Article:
A qualitative insight into the eating behaviours of adult patients with Type 1 diabetes using continuous subcutaneous insulin infusion compared to those using multiple daily injections

Webb, Richard and Davies, I.G. and Purewal, T.S. and Weston, P.J. and Morrison, G. and Abayomi, J.C. (2016) A qualitative insight into the eating behaviours of adult patients with Type 1 diabetes using continuous subcutaneous insulin infusion compared to those using multiple daily injections. Diabetic Medicine, 33 (S1). ISSN 0742-3071

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Official URL: https://onlinelibrary.wiley.com/doi/10.1111/dme.28...

Abstract

Introduction: Multiple daily injections (MDI) and continuous subcutaneous insulin infusion (CSII) therapies alleviate glycaemic excursions in patients with Type 1 diabetes (T1D)1,2. Despite both providing a method of insulin administration there are differences in the mechanisms of delivery and as such CSII offers potential for dietary liberalisation. There is a dearth of qualitative research investigating this which the authors thought prudent to explore. Method: Following ethical approval from the Liverpool Central NRES Ethics Committee (13/NW/0122) adult patients with T1D using either CSII or MDI were recruited from the Royal Liverpool Hospital (n = 22). Following informed consent each patient engaged in a semi-structured interview. Data was audio-recorded, transcribed verbatim and coded into themes which are summarised below. Results: Qualitative data showed patients using MDI felt constrained by the relative inflexibility of their diets. Many reported that the potential loss of glycaemic control was not worth breaking their routine. As a result certain carbohydrate-rich foods became ‘medicalised’, leading to aversions which remained even after patients adopted CSII. The potential for dietary liberalisation offered by CSII was often unknown prior to its commencement and despite encouragement by healthcare professionals patients stated concerns regarding the negative impact this may have upon weight. Conclusions: This data illustrates how the relatively structured diet of patients using MDI was deplored, yet interestingly, the opportunity to relax the diet when using CSII was also viewed with suspicion. This emphasises the need for healthcare professionals to reinforce the benefits of a healthy relationship with food alongside healthy eating.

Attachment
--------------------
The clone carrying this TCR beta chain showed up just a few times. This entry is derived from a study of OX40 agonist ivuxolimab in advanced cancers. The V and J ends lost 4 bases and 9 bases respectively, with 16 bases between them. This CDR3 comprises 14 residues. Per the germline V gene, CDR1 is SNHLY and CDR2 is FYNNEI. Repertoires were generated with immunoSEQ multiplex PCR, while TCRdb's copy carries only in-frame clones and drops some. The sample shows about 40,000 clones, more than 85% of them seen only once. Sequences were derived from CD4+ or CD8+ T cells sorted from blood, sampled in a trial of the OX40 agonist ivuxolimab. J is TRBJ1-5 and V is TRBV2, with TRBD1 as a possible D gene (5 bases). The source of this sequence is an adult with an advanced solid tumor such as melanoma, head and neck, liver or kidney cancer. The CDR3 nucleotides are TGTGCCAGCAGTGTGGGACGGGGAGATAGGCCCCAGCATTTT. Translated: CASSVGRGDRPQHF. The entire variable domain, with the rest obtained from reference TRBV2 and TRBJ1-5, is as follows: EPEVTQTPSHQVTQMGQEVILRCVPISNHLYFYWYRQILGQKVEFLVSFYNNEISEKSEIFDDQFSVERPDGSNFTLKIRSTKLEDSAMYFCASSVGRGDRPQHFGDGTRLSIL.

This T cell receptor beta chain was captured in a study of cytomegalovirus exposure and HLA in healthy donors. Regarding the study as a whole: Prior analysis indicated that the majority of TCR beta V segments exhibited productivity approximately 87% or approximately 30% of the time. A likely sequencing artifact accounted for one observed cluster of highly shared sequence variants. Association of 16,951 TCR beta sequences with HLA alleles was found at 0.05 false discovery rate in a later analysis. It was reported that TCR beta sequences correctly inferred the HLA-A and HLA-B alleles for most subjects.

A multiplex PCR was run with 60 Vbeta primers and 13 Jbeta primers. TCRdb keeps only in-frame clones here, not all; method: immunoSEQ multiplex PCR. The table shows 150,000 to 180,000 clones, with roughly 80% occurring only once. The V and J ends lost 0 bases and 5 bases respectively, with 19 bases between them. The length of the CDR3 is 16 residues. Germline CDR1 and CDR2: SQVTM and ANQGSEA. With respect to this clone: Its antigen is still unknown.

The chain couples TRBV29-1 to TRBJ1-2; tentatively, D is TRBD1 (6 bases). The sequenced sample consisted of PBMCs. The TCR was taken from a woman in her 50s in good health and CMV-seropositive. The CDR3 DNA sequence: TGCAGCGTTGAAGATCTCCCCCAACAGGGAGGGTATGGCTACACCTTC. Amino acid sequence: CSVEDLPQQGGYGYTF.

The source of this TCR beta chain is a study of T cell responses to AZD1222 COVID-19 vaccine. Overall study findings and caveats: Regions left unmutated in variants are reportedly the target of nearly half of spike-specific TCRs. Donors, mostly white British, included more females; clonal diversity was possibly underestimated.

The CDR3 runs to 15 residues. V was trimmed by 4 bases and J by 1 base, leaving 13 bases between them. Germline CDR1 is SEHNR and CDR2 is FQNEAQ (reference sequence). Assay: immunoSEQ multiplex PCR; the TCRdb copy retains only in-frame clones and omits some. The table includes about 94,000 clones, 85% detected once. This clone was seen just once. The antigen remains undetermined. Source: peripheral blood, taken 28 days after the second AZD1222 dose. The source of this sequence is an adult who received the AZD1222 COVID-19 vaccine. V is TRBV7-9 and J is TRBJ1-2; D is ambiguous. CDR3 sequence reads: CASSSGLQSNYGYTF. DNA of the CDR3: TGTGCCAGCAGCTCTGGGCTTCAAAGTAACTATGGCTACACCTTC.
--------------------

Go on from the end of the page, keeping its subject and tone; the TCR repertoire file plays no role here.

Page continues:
Item Type: Article
Additional Information and Comments: Presented at the Diabetes UK Professional Conference. Subsequently published in Diabetic Medicine. Definitive version available from https://onlinelibrary.wiley.com/doi/10.1111/dme.28_13048
Faculty / Department: Faculty of Science > School of Health Sciences
Depositing User: Richard Webb
Date Deposited: 13 Dec 2018 11:47
Last Modified: 13 Dec 2018 11:47
URI: http://hira.hope.ac.uk/id/eprint/2720

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